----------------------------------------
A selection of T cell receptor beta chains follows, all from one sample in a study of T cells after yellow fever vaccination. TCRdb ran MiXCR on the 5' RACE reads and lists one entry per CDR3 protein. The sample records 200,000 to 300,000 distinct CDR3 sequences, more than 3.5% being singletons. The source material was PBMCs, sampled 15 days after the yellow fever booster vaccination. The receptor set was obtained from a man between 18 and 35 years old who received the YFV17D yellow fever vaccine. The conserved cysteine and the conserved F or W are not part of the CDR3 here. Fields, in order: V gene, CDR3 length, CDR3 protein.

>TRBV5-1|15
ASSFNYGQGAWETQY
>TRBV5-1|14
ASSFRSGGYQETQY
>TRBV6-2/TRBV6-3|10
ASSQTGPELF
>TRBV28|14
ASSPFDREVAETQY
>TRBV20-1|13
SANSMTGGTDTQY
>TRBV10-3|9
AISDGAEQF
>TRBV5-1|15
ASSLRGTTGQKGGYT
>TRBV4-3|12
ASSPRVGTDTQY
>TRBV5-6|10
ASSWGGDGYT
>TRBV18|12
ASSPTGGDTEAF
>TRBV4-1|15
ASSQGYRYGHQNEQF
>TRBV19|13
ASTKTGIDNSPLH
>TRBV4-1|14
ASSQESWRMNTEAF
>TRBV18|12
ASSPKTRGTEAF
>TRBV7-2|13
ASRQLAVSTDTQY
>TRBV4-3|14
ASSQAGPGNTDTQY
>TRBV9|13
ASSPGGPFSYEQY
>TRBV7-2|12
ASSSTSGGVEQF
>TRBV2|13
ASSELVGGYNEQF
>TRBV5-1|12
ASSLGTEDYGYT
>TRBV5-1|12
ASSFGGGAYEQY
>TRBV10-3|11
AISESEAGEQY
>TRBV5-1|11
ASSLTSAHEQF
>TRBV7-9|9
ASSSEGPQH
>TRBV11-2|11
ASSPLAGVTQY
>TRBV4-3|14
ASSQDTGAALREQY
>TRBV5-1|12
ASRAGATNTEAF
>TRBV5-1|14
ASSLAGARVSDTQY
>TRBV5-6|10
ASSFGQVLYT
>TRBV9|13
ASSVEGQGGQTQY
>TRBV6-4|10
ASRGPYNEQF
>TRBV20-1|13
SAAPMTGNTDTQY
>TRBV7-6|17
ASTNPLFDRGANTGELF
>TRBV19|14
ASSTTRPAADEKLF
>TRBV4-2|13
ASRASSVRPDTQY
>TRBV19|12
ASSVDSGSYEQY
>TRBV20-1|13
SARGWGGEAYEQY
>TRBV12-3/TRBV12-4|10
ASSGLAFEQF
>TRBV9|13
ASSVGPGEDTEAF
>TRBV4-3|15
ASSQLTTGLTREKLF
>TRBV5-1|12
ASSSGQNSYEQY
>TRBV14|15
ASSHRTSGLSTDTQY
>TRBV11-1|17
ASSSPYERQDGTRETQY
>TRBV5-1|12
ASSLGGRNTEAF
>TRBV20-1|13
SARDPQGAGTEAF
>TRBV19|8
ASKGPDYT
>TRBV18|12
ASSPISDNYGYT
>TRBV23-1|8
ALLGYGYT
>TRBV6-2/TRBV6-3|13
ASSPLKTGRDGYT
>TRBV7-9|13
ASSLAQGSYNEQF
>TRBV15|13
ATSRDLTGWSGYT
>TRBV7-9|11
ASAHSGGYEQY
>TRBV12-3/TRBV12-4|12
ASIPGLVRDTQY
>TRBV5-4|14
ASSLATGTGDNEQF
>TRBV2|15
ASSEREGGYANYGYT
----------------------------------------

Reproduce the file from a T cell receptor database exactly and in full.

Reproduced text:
A selection of T cell receptor beta chains follows, all from one sample in a study of T cells after yellow fever vaccination. TCRdb ran MiXCR on the 5' RACE reads and lists one entry per CDR3 protein. The sample records 200,000 to 300,000 distinct CDR3 sequences, more than 3.5% being singletons. The source material was PBMCs, sampled 15 days after the yellow fever booster vaccination. The receptor set was obtained from a man between 18 and 35 years old who received the YFV17D yellow fever vaccine. The conserved cysteine and the conserved F or W are not part of the CDR3 here. Fields, in order: V gene, CDR3 length, CDR3 protein.

>TRBV5-1|15
ASSFNYGQGAWETQY
>TRBV5-1|14
ASSFRSGGYQETQY
>TRBV6-2/TRBV6-3|10
ASSQTGPELF
>TRBV28|14
ASSPFDREVAETQY
>TRBV20-1|13
SANSMTGGTDTQY
>TRBV10-3|9
AISDGAEQF
>TRBV5-1|15
ASSLRGTTGQKGGYT
>TRBV4-3|12
ASSPRVGTDTQY
>TRBV5-6|10
ASSWGGDGYT
>TRBV18|12
ASSPTGGDTEAF
>TRBV4-1|15
ASSQGYRYGHQNEQF
>TRBV19|13
ASTKTGIDNSPLH
>TRBV4-1|14
ASSQESWRMNTEAF
>TRBV18|12
ASSPKTRGTEAF
>TRBV7-2|13
ASRQLAVSTDTQY
>TRBV4-3|14
ASSQAGPGNTDTQY
>TRBV9|13
ASSPGGPFSYEQY
>TRBV7-2|12
ASSSTSGGVEQF
>TRBV2|13
ASSELVGGYNEQF
>TRBV5-1|12
ASSLGTEDYGYT
>TRBV5-1|12
ASSFGGGAYEQY
>TRBV10-3|11
AISESEAGEQY
>TRBV5-1|11
ASSLTSAHEQF
>TRBV7-9|9
ASSSEGPQH
>TRBV11-2|11
ASSPLAGVTQY
>TRBV4-3|14
ASSQDTGAALREQY
>TRBV5-1|12
ASRAGATNTEAF
>TRBV5-1|14
ASSLAGARVSDTQY
>TRBV5-6|10
ASSFGQVLYT
>TRBV9|13
ASSVEGQGGQTQY
>TRBV6-4|10
ASRGPYNEQF
>TRBV20-1|13
SAAPMTGNTDTQY
>TRBV7-6|17
ASTNPLFDRGANTGELF
>TRBV19|14
ASSTTRPAADEKLF
>TRBV4-2|13
ASRASSVRPDTQY
>TRBV19|12
ASSVDSGSYEQY
>TRBV20-1|13
SARGWGGEAYEQY
>TRBV12-3/TRBV12-4|10
ASSGLAFEQF
>TRBV9|13
ASSVGPGEDTEAF
>TRBV4-3|15
ASSQLTTGLTREKLF
>TRBV5-1|12
ASSSGQNSYEQY
>TRBV14|15
ASSHRTSGLSTDTQY
>TRBV11-1|17
ASSSPYERQDGTRETQY
>TRBV5-1|12
ASSLGGRNTEAF
>TRBV20-1|13
SARDPQGAGTEAF
>TRBV19|8
ASKGPDYT
>TRBV18|12
ASSPISDNYGYT
>TRBV23-1|8
ALLGYGYT
>TRBV6-2/TRBV6-3|13
ASSPLKTGRDGYT
>TRBV7-9|13
ASSLAQGSYNEQF
>TRBV15|13
ATSRDLTGWSGYT
>TRBV7-9|11
ASAHSGGYEQY
>TRBV12-3/TRBV12-4|12
ASIPGLVRDTQY
>TRBV5-4|14
ASSLATGTGDNEQF
>TRBV2|15
ASSEREGGYANYGYT